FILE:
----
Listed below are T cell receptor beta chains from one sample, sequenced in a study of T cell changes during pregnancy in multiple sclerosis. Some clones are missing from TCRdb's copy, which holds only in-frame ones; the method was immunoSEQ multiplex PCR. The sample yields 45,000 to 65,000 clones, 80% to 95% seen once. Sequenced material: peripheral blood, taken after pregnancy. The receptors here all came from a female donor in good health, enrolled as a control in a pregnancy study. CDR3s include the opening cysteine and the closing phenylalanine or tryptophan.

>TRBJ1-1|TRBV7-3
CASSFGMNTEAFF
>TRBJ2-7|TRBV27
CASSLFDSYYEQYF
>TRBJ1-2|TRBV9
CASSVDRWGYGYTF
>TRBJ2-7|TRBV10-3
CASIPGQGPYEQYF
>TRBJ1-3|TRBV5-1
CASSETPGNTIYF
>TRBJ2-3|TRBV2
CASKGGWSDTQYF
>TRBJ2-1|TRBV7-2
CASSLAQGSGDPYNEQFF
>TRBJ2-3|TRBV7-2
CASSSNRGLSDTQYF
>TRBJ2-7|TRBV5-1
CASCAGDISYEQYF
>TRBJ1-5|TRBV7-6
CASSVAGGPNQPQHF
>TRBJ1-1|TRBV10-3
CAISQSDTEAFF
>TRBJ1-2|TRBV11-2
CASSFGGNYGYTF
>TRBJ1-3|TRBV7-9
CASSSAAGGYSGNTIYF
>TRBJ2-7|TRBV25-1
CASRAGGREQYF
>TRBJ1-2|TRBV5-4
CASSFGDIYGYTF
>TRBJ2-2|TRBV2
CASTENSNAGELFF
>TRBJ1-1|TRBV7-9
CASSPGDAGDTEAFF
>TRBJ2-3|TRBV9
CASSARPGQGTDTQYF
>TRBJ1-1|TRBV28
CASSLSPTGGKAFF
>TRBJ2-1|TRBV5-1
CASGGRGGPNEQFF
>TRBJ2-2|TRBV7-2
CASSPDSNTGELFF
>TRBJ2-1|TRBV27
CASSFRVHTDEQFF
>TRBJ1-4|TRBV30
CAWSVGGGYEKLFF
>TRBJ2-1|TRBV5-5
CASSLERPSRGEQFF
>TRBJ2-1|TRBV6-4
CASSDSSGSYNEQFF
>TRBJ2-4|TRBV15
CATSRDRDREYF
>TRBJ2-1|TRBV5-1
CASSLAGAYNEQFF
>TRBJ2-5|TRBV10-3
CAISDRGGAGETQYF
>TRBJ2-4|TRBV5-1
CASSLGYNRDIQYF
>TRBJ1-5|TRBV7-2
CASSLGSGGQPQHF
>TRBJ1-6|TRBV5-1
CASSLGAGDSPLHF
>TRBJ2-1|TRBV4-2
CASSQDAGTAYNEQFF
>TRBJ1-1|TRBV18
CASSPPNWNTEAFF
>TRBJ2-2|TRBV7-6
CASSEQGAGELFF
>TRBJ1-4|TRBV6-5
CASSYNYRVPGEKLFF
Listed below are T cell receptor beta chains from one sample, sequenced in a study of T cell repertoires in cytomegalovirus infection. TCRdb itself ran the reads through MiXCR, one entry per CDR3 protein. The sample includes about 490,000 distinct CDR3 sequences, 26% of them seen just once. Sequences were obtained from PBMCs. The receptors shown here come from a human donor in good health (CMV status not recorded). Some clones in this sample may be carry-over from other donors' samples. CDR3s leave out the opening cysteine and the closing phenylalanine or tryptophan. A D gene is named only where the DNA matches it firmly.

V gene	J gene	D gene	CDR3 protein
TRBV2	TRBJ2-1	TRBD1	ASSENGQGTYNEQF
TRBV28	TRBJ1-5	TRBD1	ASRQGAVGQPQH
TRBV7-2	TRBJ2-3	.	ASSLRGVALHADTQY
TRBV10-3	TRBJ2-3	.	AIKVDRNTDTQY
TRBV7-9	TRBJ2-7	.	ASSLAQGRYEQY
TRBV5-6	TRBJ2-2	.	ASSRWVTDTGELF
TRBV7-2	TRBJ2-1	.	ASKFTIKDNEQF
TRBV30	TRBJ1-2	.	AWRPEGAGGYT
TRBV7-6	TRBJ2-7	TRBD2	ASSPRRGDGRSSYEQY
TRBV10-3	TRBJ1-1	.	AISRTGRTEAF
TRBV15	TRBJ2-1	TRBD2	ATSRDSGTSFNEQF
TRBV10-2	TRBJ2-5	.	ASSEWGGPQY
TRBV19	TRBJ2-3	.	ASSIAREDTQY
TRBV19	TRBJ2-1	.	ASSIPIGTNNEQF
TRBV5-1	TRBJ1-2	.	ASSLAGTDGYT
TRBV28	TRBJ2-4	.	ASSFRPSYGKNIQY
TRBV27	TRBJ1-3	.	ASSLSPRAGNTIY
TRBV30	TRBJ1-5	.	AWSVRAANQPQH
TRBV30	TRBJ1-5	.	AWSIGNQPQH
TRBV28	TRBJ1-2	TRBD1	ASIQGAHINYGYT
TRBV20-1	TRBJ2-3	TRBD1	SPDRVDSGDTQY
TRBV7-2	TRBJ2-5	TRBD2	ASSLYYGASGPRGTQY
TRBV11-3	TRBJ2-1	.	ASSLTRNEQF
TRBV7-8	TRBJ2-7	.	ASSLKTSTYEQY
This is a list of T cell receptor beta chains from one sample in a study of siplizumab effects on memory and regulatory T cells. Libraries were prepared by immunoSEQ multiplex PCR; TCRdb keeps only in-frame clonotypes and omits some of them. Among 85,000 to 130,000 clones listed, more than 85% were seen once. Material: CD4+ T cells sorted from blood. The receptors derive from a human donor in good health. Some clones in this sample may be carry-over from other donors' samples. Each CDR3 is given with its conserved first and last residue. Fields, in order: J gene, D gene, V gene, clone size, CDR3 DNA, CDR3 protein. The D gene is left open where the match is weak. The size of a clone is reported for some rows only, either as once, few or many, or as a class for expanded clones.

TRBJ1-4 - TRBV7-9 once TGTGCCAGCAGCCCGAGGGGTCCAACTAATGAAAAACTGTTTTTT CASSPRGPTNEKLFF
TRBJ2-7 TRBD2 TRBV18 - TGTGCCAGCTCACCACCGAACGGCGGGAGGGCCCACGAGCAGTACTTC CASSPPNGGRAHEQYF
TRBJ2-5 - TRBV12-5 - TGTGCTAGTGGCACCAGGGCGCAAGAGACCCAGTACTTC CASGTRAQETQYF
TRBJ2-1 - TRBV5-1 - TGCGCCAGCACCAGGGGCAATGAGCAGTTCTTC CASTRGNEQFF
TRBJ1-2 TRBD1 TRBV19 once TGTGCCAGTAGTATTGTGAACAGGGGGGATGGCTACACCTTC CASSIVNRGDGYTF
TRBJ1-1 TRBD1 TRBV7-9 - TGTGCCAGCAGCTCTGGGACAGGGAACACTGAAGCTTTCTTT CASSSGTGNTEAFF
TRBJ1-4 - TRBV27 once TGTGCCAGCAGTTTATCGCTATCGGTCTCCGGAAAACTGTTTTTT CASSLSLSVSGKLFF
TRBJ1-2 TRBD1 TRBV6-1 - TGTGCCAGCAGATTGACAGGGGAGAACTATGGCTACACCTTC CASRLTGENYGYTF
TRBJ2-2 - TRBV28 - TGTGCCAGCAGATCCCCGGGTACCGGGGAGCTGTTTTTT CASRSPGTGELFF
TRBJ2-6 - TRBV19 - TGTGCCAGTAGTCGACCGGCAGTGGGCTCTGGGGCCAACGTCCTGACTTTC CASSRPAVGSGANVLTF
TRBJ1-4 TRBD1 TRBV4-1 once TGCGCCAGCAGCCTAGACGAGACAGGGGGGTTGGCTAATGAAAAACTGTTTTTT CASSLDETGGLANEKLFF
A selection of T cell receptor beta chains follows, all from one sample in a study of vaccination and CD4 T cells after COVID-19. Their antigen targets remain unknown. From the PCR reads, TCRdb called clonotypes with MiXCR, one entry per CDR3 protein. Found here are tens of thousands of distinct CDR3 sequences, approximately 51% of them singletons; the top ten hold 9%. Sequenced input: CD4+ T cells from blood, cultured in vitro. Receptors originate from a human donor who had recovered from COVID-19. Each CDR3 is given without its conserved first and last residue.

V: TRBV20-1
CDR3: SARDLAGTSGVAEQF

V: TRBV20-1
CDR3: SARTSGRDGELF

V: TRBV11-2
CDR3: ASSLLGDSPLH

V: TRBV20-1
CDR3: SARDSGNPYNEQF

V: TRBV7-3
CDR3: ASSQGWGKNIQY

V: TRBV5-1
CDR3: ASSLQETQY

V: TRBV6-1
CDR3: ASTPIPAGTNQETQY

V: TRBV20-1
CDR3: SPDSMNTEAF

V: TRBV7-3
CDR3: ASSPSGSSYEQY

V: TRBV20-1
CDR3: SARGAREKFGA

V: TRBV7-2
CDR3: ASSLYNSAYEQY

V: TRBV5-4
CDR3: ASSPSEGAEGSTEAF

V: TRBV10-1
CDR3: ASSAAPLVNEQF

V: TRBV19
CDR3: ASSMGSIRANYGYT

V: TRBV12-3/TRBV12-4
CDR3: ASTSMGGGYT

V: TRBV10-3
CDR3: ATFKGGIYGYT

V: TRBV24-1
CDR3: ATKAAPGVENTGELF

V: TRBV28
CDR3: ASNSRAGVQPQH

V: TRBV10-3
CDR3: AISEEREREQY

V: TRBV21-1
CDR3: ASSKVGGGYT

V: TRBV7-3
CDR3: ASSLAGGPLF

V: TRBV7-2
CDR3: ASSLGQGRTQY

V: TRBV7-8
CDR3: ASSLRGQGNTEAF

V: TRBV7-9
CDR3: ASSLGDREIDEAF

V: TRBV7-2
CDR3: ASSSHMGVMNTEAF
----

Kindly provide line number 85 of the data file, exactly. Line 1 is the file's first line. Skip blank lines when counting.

TRBV10-2	TRBJ2-5	.	ASSEWGGPQY